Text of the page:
Today, the U.S. Senate Commerce Committee held a hearing on “The State of Online Consumer Privacy.”
Below is a statement from Wayne Crews, Vice President for Policy and Director of Technology Studies at the Competitive Enterprise Institute.
The push for online privacy regulation has real momentum, as proposed privacy legislation from numerous lawmakers, a Department of Commerce report proposing a compulsory Do Not Track mechanism to regulate business marketing practices, and the Obama Administration’s proposed “Privacy Bill of Rights” all indicate.
However, Congress should be very wary of such proposals. A politically defined Do Not Track regime risks undermining targeted advertising, impeding business transactions that occur between strangers, and stifling mobile ecosystems that are barely out of the cradle. Rattling consumers needlessly by encouraging them to opt-out of largely beneficial information collection is an especially unwise idea in our uncertain economic climate – especially when major industry participants are developing such mechanisms on their own.
The opportunity to undermine online marketing – wrongly called “surveillance” – appeals to some, but such privacy purists have no right to call the shots for anyone but themselves and those who agree with them. The right to use information acquired through voluntary transactions is no less important than the right to decide whether to disclose information in the first place.
Competitive pressures to secure our personal information include rivals who promise more security, capital markets and business partners (like upstream suppliers and downstream customers who demand information security as a condition of doing business). Like all other technologies, privacy-enhancing services – from consulting to liability insurance to network monitoring – benefit from competition. Contracts to surf anonymously while paying a nominal fee to an ISP, a notion noted recently in a Wall Street Journal piece, are merely one example of such market innovations.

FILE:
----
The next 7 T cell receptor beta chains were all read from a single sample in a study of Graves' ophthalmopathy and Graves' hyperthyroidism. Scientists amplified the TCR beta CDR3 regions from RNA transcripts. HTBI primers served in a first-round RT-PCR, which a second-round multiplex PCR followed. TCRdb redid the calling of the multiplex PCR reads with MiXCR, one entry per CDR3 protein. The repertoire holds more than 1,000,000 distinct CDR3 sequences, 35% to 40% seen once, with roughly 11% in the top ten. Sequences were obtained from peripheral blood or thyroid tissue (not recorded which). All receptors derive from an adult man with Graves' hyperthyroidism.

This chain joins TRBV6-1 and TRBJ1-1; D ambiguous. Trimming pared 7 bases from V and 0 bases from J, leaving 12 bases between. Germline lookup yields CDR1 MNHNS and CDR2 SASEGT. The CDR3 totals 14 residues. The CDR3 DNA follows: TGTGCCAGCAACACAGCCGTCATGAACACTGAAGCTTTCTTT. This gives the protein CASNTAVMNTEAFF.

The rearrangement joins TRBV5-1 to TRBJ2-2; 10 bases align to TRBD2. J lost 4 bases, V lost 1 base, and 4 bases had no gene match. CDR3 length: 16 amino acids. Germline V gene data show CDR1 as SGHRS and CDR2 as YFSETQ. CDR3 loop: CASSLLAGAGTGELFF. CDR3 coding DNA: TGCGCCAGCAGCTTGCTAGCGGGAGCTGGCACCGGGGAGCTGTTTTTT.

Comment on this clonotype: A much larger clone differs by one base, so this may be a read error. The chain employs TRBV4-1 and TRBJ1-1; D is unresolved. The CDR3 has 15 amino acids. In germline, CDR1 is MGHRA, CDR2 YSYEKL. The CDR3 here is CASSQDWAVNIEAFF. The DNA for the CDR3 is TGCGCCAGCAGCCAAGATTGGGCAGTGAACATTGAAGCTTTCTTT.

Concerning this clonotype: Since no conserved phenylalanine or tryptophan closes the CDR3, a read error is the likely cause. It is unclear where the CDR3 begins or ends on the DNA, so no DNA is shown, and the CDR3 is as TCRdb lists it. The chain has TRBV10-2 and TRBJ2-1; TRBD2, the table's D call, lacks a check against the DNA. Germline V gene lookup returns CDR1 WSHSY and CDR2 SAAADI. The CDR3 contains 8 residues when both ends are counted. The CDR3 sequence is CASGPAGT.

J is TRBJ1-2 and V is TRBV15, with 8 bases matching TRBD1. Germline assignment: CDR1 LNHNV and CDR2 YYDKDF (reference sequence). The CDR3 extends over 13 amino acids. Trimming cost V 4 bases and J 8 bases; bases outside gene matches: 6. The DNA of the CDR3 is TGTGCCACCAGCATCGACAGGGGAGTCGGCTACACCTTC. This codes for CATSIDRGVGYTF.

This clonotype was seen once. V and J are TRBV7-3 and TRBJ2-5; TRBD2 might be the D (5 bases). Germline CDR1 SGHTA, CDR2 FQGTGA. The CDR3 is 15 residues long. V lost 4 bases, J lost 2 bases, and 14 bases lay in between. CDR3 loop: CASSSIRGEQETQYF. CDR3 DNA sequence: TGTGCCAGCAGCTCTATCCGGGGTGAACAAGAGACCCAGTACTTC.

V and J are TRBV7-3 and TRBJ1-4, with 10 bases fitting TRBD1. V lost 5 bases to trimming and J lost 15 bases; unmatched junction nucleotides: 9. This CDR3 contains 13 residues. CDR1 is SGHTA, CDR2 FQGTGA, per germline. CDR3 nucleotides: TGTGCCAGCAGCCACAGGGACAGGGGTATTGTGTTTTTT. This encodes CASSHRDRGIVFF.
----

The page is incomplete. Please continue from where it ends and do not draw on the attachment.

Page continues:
In light of such pressures, the term “self-regulation”—heard often in hearings such as today’s—is a misnomer: no business has that luxury in free enterprise.
Market participants will make mistakes, but these pale in comparison to the mistakes made by government. Privacy regulation will grow so entrenched that it will preclude superior alternatives as it distorts the evolution of the digital marketplace. Attempts by politicians to define privacy are a dangerous business.
In this era of TSA body imaging, mass surveillance, the push for National ID, and ill-defined protections from governmental access to our mobile devices and cloud-stored data, what we really need isn’t for Washington to try and protect our privacy—we need Washington to allow it in the first place.
Rather than Do Not Track, a “Do Not Regulate” stance remains appropriate, for the sake of improved privacy.